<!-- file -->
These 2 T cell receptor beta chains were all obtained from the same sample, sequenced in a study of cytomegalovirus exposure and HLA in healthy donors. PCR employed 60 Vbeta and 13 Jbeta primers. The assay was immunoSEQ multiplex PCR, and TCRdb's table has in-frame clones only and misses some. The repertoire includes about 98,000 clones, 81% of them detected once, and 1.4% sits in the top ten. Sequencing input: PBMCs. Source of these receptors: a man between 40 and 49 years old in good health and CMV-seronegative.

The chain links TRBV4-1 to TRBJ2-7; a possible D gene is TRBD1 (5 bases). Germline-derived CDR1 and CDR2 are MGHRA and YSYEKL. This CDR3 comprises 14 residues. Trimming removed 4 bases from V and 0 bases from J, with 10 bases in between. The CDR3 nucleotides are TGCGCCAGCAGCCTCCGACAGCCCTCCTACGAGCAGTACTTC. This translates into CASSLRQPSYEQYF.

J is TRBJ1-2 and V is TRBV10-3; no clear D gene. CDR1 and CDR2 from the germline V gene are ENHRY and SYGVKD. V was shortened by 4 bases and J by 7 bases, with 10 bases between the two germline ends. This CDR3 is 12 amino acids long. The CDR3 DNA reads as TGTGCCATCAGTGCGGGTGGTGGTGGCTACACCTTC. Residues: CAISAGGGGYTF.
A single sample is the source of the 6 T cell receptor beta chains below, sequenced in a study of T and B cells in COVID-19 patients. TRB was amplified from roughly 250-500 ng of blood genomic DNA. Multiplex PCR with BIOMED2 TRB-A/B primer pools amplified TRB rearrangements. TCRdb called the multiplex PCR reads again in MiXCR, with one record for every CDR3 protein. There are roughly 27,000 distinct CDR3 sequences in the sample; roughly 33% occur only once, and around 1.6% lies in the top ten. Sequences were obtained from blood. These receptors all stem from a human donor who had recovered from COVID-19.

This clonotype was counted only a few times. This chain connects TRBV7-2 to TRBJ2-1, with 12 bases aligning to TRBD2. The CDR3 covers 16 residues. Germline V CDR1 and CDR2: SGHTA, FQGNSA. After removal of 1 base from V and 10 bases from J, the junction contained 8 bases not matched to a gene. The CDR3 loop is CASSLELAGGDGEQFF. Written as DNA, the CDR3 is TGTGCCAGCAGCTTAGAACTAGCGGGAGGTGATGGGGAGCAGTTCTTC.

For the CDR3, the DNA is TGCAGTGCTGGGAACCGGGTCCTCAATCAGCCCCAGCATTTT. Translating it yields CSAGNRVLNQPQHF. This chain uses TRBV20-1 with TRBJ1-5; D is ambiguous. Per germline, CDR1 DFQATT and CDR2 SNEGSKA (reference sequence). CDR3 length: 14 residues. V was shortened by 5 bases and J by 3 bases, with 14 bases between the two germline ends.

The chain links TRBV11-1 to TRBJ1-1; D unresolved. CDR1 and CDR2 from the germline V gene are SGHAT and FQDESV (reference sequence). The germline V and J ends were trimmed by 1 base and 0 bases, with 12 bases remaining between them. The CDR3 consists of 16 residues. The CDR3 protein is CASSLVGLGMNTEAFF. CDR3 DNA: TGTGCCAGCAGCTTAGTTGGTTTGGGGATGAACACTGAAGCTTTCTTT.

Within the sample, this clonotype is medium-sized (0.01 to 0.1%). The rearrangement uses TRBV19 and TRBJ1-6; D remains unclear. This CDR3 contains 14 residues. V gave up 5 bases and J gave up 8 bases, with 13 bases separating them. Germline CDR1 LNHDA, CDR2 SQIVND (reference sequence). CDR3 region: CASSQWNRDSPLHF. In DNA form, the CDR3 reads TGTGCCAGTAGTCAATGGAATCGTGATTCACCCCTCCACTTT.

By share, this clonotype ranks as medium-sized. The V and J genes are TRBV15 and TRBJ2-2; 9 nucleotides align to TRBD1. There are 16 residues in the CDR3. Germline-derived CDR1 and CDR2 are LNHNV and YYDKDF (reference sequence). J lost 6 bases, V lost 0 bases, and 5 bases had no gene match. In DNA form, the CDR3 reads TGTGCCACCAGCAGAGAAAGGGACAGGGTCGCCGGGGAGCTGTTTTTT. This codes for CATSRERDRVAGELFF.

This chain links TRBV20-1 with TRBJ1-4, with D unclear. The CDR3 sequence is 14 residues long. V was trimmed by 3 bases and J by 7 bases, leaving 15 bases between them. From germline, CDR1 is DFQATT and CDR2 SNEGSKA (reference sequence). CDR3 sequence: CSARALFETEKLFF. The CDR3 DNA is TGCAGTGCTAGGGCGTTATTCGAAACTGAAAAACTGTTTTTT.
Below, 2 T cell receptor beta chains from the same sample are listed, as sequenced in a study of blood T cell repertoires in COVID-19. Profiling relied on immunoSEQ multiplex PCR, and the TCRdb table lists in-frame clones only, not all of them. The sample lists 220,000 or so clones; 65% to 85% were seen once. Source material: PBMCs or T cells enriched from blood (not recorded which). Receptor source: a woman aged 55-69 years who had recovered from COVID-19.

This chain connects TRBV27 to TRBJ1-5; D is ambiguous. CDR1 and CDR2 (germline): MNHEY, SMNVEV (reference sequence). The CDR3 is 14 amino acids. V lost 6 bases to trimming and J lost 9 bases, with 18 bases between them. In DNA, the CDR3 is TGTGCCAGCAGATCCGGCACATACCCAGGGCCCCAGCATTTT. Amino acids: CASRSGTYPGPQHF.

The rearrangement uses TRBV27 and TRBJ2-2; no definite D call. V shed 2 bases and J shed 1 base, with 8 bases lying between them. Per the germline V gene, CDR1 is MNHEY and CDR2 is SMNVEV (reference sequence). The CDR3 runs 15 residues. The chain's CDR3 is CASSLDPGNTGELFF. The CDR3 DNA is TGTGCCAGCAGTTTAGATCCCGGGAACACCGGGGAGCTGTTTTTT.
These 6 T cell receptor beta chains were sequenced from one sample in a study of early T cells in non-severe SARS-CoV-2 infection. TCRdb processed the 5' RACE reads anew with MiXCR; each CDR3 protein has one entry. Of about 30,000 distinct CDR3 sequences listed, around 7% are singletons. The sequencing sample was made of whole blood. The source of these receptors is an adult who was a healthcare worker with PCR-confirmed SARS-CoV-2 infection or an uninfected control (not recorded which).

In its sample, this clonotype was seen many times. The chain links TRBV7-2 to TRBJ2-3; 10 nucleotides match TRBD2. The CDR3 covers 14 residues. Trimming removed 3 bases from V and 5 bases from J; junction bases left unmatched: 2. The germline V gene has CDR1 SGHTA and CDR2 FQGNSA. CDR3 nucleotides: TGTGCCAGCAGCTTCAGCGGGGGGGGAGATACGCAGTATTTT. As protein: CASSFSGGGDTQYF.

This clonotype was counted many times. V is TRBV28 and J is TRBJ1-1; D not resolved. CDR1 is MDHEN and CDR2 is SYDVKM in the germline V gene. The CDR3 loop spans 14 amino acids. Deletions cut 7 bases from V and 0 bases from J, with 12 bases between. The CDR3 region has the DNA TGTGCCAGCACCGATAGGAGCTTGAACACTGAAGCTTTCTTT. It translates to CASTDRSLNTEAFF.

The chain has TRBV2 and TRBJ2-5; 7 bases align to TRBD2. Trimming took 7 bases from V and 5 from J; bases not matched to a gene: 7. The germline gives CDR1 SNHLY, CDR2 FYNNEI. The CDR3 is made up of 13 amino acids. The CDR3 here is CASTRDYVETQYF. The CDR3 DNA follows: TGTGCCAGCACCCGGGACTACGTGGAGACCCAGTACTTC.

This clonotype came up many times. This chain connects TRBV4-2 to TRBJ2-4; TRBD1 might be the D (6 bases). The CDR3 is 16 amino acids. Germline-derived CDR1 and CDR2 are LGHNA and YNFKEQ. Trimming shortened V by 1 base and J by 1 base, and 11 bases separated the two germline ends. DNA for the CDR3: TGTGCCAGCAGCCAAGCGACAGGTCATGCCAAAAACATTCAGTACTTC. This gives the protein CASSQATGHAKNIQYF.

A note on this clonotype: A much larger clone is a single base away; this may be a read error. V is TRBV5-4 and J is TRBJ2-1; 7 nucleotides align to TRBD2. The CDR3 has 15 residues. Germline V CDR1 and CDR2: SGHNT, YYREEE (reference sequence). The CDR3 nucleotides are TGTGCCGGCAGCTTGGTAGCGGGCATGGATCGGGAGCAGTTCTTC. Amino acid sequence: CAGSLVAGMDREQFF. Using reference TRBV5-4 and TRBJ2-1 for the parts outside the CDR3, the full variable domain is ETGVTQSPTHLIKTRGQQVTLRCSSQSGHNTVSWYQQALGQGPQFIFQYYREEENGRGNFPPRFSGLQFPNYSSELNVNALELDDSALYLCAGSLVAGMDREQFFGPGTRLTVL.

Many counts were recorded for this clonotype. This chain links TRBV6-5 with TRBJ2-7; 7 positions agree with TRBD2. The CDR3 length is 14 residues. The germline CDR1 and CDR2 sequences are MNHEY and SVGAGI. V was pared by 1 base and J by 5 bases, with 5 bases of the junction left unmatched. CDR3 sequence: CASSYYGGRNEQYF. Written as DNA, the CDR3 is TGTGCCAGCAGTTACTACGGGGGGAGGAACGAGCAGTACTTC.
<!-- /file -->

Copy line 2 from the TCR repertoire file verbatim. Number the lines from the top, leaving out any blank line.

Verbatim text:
The chain links TRBV4-1 to TRBJ2-7; a possible D gene is TRBD1 (5 bases). Germline-derived CDR1 and CDR2 are MGHRA and YSYEKL. This CDR3 comprises 14 residues. Trimming removed 4 bases from V and 0 bases from J, with 10 bases in between. The CDR3 nucleotides are TGCGCCAGCAGCCTCCGACAGCCCTCCTACGAGCAGTACTTC. This translates into CASSLRQPSYEQYF.